Like most regional steel industries, the Indian steel industry was sitting in a very comfortable position till 2013. The market was well balanced from both, a demand and supply perspective. In fact, the steep currency depreciation towards the start of 2013 Q3 positioned Indian mills in the global export market, and India turned into an overall net exporter. However, as the currency stabilised by the start of 2014, domestic mills started to lose their advantage in the export market. Concurrently, by 2014 Q2, the global steel industry started to face the heat of slower economic growth in China and India was no exception. Huge amounts of competitively priced Chinese imports started to make their way into the country and India once again turned into a net importer of steel. To make conditions worse, economic conditions deteriorated amidst rising inflation and fiscal deficits which led to slumping steel demand. For almost two years now, the Indian steel market has been facing issues of growing imports, declining exports, surplus domestic availability and weak end-use demand.
More importantly, the industry has entered into the down cycle when domestic companies are now laden with huge debts taken on to support capacity expansions. The ever shrinking margins amidst falling steel prices have made repayment of these loans difficult and has caused a sharp rise in the Non-Performing Assets (NPA) for banks from the steel sector. This made Government interventions important and led to the announcement of a series of protectionist measures through the last year. These programs included higher duties, a new 20% safeguard duty on HR coil and mandatory BIS certifications. However, none of those proved to be a success in stemming off import pressure. The lack of success with these programs has left the Government of India to institute the much debated MIP as a temporary stop-gap measure for imports of semi-finished and finished steel products. As the name suggest, these are set prices below which imports will not be allowed. In addition, the applicable import duty for a given product category will be calculated on the MIP.
Effective from date of announcement, 5th February 2016.
Valid for six months or further notice which ever is earlier.
Applicable on 173 out of a total of 500 HS codes, which accounts for nearly 80-85% of the total imports.
Not applicable on raw material, including scrap.
Excludes X-52 and higher grades of API imports.
Imports under advance license will be exempted.
Not applicable on imports/shipments for which the Letter of Credit has already been entered into before the date of MIP announcement.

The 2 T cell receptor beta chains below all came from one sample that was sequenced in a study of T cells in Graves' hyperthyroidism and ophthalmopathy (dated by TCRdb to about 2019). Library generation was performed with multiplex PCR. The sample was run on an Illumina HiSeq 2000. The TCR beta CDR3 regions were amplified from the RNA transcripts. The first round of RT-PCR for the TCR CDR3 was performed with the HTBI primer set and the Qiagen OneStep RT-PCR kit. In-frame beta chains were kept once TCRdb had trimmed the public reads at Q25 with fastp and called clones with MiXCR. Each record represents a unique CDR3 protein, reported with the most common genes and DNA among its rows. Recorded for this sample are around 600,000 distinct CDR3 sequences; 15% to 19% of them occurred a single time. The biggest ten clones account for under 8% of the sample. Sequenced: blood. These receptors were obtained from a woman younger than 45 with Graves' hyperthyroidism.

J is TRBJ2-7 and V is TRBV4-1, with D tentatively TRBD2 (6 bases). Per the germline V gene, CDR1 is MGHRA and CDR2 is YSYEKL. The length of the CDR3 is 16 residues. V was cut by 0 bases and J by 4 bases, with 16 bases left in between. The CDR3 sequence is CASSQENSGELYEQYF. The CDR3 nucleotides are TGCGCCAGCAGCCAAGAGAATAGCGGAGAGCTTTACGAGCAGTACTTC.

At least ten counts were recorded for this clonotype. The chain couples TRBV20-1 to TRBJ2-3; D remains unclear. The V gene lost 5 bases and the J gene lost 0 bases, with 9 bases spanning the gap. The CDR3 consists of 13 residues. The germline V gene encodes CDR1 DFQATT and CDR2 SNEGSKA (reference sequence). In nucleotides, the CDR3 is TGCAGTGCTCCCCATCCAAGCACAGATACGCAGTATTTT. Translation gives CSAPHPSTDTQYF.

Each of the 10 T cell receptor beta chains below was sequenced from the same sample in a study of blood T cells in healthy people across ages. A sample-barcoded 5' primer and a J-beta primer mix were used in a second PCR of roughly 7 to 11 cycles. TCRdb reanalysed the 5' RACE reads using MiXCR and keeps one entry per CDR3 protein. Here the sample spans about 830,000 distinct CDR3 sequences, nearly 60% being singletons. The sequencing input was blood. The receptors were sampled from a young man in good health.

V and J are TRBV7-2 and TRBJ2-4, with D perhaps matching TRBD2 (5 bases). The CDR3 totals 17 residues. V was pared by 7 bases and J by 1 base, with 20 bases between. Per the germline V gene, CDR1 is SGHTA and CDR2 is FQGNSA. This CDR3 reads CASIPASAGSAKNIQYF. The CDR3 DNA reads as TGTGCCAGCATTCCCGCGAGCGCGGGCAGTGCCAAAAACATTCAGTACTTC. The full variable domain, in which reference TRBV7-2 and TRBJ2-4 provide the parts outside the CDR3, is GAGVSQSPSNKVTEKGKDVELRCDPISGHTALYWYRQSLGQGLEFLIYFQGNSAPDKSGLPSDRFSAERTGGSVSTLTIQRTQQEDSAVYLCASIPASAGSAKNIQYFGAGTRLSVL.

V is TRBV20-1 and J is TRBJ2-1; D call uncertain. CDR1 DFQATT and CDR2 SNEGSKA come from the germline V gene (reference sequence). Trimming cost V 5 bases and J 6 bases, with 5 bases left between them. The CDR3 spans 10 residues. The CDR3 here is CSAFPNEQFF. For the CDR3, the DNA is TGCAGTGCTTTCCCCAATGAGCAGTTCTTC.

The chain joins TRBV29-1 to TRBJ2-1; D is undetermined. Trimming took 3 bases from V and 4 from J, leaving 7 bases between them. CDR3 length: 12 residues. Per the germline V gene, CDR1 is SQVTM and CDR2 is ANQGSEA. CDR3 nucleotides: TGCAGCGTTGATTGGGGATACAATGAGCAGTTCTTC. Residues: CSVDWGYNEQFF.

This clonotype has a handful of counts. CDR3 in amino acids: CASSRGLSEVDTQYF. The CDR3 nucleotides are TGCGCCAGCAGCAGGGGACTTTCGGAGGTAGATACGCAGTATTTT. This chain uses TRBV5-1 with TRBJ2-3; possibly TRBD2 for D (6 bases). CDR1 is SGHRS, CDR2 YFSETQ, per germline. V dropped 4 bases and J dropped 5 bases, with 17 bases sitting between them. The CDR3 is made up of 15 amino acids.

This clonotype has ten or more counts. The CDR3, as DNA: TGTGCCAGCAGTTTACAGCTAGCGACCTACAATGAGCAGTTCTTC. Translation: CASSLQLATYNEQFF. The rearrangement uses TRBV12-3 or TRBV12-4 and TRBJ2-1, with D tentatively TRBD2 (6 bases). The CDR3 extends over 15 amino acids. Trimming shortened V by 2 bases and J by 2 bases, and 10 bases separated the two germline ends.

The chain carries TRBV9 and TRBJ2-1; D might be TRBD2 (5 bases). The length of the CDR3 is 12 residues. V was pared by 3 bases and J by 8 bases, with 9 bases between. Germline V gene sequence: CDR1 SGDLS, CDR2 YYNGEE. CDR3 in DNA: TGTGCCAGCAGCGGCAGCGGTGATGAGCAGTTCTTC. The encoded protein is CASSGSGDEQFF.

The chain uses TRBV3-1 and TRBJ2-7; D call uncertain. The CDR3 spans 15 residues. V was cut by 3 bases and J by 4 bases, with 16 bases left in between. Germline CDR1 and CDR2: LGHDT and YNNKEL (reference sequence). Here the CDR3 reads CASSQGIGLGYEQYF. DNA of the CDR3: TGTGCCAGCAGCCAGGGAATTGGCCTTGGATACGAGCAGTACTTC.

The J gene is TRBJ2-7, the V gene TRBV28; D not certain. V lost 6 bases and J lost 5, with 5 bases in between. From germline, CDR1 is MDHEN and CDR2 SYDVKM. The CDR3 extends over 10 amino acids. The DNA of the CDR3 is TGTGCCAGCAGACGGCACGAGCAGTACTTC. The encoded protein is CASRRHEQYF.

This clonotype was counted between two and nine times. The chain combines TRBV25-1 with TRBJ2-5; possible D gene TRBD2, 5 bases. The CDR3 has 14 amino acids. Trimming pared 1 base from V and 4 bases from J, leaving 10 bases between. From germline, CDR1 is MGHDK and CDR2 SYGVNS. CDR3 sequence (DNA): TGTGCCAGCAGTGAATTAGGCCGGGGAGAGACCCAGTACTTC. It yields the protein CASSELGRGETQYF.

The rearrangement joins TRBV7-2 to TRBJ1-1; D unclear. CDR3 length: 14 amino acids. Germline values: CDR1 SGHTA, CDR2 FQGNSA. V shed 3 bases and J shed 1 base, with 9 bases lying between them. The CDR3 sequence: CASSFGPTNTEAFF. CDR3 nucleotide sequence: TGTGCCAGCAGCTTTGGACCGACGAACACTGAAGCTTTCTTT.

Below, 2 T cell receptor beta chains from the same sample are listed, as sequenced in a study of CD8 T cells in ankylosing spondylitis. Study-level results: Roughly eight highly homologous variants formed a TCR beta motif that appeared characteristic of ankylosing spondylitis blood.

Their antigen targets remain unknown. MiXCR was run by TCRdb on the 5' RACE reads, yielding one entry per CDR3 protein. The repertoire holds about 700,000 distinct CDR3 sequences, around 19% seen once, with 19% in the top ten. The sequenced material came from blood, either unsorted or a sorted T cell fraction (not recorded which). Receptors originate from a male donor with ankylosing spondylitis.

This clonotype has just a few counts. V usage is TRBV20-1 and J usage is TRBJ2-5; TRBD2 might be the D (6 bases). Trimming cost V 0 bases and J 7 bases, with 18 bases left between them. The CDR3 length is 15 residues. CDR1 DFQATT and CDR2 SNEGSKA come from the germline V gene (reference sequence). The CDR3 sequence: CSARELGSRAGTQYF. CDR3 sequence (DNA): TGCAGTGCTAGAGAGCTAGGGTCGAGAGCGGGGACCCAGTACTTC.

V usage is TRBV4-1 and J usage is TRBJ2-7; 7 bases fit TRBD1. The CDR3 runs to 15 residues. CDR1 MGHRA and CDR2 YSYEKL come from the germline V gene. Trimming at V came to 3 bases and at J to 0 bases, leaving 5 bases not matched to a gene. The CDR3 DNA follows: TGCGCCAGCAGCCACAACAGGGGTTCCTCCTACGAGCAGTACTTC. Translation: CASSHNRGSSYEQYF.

Overall impact of MIP on domestic prices is expected to be positive.
The set MIP's, on an average is around $150/t higher than the current import offers coming from China. (e.g. current Chinese HRC offers are around $300-305/t CFR while the set MIP is $445/t CFR).
In additon, the import duty difference between MIP and import offers will give an additional advantage of $18-20/t, making imports further uncompetitive.
However, in the immediate quarter, the potential of domestic price increases will be limited as previously booked, low priced imports continue to make way into the country affecting overall supply.
January-March being the financial year end will put additonal pressure on domestic steel mills to push volumes and achieve annual targets, thus quantity based discounts are not completely ruled out.
The third most important factor limiting price increases in the current quarter would be weak demand which will reduce customers acceptability for higher prices.
We thus expect domestic prices to increase by an average INR2,500-3,000/t in 2016 Q1. For some products like CR coil and wire rod, this could be higher due to higher dependence on imports.
MIP is likely to have a greater impact on domestic prices from 2016 Q2 as this will exist in conjunction with the mandatory BIS certification requirement. Thus both volume and prices of imports will be under check.
Import arrivals are also expected to fall substantially from March providing domestic mills an opprtunity to regain market share.
Reduced import volumes will balance supply/demand conditions in the market and give domestic mills more leeway to increase prices.
In all we expect the domestic prices to increase by around INR 5,000-6,000/t in 2016 Q2.
CRU's Steel Sheet Products Monitor, Steel Long Products Monitor and Steel Monitor provides an in-depth and regular view on the global finished steel products prices, markets and economic data.
For more information, or to discuss our market views further, please email: email@example.com.
If you would like to receive future CRU Insights on specific commodities you are interested in, you can register here.
We would also like to draw your attention to the 'World Steel Conference' next month which is being hosted in Dusseldorf, Germany between the dates of March 16-18, where there will be a CRU Steel workshop on "The power of understanding steel production costs in this tough market."